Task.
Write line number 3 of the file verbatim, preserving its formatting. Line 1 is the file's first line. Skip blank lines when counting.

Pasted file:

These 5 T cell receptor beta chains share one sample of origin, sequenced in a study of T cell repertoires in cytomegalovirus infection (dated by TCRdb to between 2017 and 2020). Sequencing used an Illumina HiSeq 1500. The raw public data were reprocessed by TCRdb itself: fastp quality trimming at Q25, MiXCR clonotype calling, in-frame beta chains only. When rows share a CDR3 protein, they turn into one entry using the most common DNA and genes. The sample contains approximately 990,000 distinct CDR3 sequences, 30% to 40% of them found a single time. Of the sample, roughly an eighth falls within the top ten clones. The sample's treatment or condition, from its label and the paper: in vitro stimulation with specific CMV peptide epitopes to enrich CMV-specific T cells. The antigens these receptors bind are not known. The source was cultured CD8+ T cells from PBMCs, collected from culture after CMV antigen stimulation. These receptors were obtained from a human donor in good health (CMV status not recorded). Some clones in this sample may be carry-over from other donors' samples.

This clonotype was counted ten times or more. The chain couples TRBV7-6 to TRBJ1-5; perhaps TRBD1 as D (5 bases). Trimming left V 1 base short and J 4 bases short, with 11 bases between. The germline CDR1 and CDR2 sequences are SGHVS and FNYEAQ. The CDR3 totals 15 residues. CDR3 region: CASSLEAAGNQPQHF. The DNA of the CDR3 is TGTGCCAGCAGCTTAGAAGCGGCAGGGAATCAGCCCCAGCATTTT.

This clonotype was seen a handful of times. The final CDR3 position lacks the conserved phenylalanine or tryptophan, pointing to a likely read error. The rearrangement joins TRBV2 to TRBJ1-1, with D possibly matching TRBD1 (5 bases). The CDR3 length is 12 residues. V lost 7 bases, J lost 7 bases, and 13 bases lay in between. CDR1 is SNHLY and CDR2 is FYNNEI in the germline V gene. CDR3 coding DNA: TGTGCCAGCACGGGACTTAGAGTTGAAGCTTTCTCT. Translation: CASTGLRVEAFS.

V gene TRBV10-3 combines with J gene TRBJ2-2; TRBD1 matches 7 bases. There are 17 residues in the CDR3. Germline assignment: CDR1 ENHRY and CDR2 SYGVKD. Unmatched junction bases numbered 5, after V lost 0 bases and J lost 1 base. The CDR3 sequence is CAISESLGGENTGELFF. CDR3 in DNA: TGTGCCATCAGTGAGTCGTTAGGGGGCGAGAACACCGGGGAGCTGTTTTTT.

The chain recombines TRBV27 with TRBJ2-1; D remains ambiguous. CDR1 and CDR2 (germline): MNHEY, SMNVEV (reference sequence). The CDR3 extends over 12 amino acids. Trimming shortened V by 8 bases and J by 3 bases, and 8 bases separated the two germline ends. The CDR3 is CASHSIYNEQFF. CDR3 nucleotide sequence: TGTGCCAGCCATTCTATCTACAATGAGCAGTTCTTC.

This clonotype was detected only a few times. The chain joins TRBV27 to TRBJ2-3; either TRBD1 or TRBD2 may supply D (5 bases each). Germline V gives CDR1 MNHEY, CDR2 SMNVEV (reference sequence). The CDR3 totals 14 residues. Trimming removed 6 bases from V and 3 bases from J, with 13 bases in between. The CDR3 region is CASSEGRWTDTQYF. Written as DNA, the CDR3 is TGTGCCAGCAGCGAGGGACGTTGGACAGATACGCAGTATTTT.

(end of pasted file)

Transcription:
This clonotype was seen a handful of times. The final CDR3 position lacks the conserved phenylalanine or tryptophan, pointing to a likely read error. The rearrangement joins TRBV2 to TRBJ1-1, with D possibly matching TRBD1 (5 bases). The CDR3 length is 12 residues. V lost 7 bases, J lost 7 bases, and 13 bases lay in between. CDR1 is SNHLY and CDR2 is FYNNEI in the germline V gene. CDR3 coding DNA: TGTGCCAGCACGGGACTTAGAGTTGAAGCTTTCTCT. Translation: CASTGLRVEAFS.